Another set of tips for embracing failure, in the area of career, comes from Forbes’ “Been laid off? Take it like Mr. Spock” which looks at the turning the adversity of lost job into a bold new opportunity…

  • Practical tips – “Update your online status immediately, on LinkedIn and possibly on Facebook…using the ‘Current’ section of your profile, where you’d normally list your job, as a spot to tell contacts you’re looking for work. Consider identifying yourself with a title that reflects your desired position, like, ‘Licensed CPA seeking consulting opportunities.’”
  • Strategic advice – “Until you settle down emotionally, don’t talk to anyone outside your inner circle…And it’s a good idea to craft a story that portrays you in the best possible light. Take a couple of days before you start spreading the news.”
  • Therapeutic counsel – “For most workers who get hit with a layoff, the toughest challenge is regaining self-esteem. The Five O’Clock Club has developed a couple of exercises that may seem a bit labored but that Wendleton swears by. First, come up with a list of 25 of your accomplishments. If you draw a blank, ask friends and family for help. Then winnow the list down to seven, and rank them according to which you enjoyed the most.”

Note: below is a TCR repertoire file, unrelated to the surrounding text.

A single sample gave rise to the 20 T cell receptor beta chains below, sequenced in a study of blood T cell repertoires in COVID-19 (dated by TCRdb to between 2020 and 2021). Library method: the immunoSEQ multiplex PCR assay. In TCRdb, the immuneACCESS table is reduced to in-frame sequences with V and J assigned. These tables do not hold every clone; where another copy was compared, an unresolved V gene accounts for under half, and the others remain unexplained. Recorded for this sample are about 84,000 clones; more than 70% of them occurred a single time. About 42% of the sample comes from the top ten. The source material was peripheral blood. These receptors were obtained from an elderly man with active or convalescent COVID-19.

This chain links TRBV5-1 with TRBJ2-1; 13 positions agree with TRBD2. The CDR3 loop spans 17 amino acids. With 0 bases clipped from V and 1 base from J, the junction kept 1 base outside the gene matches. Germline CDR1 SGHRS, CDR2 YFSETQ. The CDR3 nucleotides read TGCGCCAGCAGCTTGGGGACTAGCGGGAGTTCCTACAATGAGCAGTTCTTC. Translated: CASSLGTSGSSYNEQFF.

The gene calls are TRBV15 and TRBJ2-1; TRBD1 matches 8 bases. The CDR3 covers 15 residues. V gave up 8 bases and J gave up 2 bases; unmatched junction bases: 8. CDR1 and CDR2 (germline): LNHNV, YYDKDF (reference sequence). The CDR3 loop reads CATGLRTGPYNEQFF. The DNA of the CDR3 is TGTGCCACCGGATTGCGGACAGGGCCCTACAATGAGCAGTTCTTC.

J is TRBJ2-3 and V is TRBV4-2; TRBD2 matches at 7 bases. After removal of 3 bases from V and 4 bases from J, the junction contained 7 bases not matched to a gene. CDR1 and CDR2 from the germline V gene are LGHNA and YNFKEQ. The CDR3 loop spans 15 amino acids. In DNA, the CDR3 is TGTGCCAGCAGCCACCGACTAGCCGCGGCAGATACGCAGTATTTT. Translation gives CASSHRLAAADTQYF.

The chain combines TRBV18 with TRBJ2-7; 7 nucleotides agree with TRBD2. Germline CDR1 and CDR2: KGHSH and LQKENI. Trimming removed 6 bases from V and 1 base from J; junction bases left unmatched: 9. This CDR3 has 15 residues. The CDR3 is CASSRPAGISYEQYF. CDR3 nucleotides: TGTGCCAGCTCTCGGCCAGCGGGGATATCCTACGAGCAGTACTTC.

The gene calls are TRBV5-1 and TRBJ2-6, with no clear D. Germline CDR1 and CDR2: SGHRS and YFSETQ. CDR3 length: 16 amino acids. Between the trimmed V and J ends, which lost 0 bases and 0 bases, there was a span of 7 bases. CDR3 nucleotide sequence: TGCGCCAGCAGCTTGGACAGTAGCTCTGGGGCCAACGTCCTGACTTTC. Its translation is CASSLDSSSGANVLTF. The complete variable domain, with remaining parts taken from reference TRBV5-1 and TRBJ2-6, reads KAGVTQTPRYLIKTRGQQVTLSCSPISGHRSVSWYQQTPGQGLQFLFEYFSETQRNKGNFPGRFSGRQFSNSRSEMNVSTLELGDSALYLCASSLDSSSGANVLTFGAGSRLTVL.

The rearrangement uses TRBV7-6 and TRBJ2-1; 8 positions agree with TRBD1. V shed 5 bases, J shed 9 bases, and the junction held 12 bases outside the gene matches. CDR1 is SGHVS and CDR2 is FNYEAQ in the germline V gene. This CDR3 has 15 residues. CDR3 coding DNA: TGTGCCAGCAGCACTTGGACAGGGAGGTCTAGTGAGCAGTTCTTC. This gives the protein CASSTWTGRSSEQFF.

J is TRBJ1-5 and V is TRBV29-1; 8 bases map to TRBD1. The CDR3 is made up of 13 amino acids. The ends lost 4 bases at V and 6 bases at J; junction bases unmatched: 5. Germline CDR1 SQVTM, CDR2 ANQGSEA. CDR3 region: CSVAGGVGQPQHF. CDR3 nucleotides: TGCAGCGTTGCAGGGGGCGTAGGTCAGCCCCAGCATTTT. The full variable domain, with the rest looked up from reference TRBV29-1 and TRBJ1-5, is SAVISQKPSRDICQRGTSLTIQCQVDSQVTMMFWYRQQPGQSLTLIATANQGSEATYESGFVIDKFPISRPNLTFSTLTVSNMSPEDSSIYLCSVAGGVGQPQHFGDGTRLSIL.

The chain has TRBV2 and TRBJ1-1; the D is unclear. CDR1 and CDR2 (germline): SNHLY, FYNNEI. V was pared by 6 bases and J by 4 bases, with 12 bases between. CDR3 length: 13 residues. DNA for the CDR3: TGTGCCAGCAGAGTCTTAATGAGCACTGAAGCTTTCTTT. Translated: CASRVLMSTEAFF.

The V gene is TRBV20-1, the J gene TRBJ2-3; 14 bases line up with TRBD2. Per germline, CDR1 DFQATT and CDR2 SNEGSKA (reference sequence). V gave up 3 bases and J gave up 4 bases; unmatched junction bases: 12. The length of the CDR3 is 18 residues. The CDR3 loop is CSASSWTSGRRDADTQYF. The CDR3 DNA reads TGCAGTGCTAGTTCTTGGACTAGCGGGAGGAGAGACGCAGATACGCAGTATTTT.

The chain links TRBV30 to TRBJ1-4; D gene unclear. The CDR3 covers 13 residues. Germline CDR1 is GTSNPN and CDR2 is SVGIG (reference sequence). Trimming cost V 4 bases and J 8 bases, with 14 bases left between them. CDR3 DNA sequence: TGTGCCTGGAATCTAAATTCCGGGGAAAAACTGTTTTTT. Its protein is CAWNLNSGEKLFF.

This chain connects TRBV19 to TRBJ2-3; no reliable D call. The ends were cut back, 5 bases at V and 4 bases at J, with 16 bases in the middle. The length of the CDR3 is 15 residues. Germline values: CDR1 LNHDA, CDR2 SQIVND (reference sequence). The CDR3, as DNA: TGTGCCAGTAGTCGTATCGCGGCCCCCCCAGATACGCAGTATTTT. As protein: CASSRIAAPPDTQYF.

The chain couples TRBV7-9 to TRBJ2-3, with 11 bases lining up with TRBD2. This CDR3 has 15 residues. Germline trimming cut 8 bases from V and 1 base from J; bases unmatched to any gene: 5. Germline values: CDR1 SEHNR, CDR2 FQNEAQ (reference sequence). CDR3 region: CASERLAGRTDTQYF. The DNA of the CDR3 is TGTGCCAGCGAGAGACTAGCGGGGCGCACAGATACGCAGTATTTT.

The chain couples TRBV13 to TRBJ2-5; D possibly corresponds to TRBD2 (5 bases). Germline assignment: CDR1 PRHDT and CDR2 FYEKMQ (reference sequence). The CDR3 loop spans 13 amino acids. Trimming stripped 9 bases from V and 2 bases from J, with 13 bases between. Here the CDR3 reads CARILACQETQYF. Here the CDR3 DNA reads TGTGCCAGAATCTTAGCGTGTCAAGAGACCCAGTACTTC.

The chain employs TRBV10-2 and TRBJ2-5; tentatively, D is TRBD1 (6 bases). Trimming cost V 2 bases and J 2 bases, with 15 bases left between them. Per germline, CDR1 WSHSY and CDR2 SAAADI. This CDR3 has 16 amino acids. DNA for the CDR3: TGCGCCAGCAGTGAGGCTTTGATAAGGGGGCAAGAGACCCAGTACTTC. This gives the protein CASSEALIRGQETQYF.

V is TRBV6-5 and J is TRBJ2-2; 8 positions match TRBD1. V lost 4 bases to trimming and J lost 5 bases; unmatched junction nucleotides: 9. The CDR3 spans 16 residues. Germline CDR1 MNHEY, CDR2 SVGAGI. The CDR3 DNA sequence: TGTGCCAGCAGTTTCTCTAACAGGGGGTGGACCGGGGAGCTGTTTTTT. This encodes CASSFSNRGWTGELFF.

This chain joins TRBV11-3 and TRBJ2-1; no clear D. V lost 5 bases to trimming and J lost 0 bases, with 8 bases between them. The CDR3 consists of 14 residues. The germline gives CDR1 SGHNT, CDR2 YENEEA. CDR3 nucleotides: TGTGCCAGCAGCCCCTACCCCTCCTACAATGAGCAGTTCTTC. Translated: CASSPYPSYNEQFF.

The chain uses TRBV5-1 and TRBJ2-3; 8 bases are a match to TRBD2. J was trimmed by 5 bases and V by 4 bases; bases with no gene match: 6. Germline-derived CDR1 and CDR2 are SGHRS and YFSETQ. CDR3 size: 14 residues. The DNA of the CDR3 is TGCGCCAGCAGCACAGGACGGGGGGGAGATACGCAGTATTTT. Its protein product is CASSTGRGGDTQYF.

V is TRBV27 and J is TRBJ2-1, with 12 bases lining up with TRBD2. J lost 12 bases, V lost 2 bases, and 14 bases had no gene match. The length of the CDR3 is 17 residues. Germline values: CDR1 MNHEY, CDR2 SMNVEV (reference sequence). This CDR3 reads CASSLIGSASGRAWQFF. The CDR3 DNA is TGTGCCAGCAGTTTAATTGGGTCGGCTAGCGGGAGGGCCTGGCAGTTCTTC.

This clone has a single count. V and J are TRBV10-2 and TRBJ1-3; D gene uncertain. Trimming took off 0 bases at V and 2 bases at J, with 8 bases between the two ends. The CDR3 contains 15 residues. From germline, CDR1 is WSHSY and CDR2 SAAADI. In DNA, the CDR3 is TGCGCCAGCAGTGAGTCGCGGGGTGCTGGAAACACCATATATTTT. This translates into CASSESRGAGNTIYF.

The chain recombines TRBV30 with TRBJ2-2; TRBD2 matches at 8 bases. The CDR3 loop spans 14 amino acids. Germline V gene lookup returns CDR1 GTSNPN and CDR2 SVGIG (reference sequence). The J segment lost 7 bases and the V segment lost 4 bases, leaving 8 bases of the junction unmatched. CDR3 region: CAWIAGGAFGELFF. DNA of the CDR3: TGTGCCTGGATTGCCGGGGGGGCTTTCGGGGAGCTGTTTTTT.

A layoff can not only be a career and life re-boot, but it can also herald an entrepreneurial inspiration as Del Jones reports in his USA Today piece “From laid off to company leader”…

  • “Business founders likely to emerge from meltdown…As this protracted recession plays out and millions are laid off, there may some reassurance in knowing that many of the job-creating company founders and CEOs of the future will rise from the ashes of today’s unemployed…The good news is that the talented people will grow frustrated with the job search and take the dive into entrepreneurship…Crushing setbacks are a critical element of success, says Yale University management expert Jeffrey Sonnenfield, co-author of ‘Firing Back: How Great Leaders Rebound After Career Disasters.’…Among those [CEOs surveyed] who involuntarily lost a job, 78% said that in retrospect, it turned out to be good for their careers. Only 2% said that it turned out to be badly. Holly Green, CEO of The Human Factor4, says recessions can give competitive people time to breathe.”

Fascinating” – Dr. Spock